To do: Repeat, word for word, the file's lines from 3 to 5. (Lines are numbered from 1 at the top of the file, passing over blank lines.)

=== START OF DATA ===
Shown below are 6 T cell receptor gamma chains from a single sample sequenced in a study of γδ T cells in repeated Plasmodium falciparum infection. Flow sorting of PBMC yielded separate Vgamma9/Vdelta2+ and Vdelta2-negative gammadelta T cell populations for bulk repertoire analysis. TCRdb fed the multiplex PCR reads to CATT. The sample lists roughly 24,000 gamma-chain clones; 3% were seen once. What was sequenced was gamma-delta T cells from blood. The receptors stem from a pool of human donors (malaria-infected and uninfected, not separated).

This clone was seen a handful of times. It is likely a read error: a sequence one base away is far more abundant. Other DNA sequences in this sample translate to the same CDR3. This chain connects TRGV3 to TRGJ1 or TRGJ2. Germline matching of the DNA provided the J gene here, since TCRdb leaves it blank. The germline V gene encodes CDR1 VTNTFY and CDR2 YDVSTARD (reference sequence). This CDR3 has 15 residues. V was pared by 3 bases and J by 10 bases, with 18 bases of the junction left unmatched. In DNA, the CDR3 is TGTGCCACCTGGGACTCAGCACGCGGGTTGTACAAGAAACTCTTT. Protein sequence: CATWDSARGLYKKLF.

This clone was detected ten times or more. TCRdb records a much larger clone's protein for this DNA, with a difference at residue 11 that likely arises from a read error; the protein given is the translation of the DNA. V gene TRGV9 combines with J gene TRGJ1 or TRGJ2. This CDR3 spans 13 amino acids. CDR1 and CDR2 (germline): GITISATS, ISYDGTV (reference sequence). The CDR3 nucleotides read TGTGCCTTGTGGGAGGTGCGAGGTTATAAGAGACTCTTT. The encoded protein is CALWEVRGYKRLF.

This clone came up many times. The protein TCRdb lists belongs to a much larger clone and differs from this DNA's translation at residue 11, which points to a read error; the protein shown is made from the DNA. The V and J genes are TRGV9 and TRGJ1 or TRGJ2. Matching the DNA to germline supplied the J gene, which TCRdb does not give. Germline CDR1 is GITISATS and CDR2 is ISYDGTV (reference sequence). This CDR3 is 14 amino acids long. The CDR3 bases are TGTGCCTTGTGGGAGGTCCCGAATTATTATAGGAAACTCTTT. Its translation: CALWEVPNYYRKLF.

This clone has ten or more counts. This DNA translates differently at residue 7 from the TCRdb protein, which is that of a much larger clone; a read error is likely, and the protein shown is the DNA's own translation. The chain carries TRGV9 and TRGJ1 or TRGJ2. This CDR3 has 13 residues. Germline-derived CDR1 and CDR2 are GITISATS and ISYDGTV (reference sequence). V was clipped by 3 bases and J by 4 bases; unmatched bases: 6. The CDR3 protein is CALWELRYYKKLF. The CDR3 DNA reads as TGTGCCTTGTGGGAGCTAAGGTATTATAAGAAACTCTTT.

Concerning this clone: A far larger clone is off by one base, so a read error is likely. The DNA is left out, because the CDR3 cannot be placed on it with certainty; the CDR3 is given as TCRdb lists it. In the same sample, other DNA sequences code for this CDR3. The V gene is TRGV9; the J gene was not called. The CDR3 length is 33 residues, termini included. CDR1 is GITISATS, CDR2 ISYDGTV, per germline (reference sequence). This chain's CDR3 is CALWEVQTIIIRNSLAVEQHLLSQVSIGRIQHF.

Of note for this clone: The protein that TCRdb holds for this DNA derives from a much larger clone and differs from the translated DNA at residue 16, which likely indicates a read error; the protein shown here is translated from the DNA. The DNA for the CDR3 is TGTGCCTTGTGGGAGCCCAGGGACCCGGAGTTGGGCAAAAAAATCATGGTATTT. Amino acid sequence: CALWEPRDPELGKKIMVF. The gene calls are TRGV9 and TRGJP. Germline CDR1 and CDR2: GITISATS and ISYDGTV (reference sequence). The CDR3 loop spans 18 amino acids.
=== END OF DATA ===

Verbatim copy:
This clone was detected ten times or more. TCRdb records a much larger clone's protein for this DNA, with a difference at residue 11 that likely arises from a read error; the protein given is the translation of the DNA. V gene TRGV9 combines with J gene TRGJ1 or TRGJ2. This CDR3 spans 13 amino acids. CDR1 and CDR2 (germline): GITISATS, ISYDGTV (reference sequence). The CDR3 nucleotides read TGTGCCTTGTGGGAGGTGCGAGGTTATAAGAGACTCTTT. The encoded protein is CALWEVRGYKRLF.

This clone came up many times. The protein TCRdb lists belongs to a much larger clone and differs from this DNA's translation at residue 11, which points to a read error; the protein shown is made from the DNA. The V and J genes are TRGV9 and TRGJ1 or TRGJ2. Matching the DNA to germline supplied the J gene, which TCRdb does not give. Germline CDR1 is GITISATS and CDR2 is ISYDGTV (reference sequence). This CDR3 is 14 amino acids long. The CDR3 bases are TGTGCCTTGTGGGAGGTCCCGAATTATTATAGGAAACTCTTT. Its translation: CALWEVPNYYRKLF.

This clone has ten or more counts. This DNA translates differently at residue 7 from the TCRdb protein, which is that of a much larger clone; a read error is likely, and the protein shown is the DNA's own translation. The chain carries TRGV9 and TRGJ1 or TRGJ2. This CDR3 has 13 residues. Germline-derived CDR1 and CDR2 are GITISATS and ISYDGTV (reference sequence). V was clipped by 3 bases and J by 4 bases; unmatched bases: 6. The CDR3 protein is CALWELRYYKKLF. The CDR3 DNA reads as TGTGCCTTGTGGGAGCTAAGGTATTATAAGAAACTCTTT.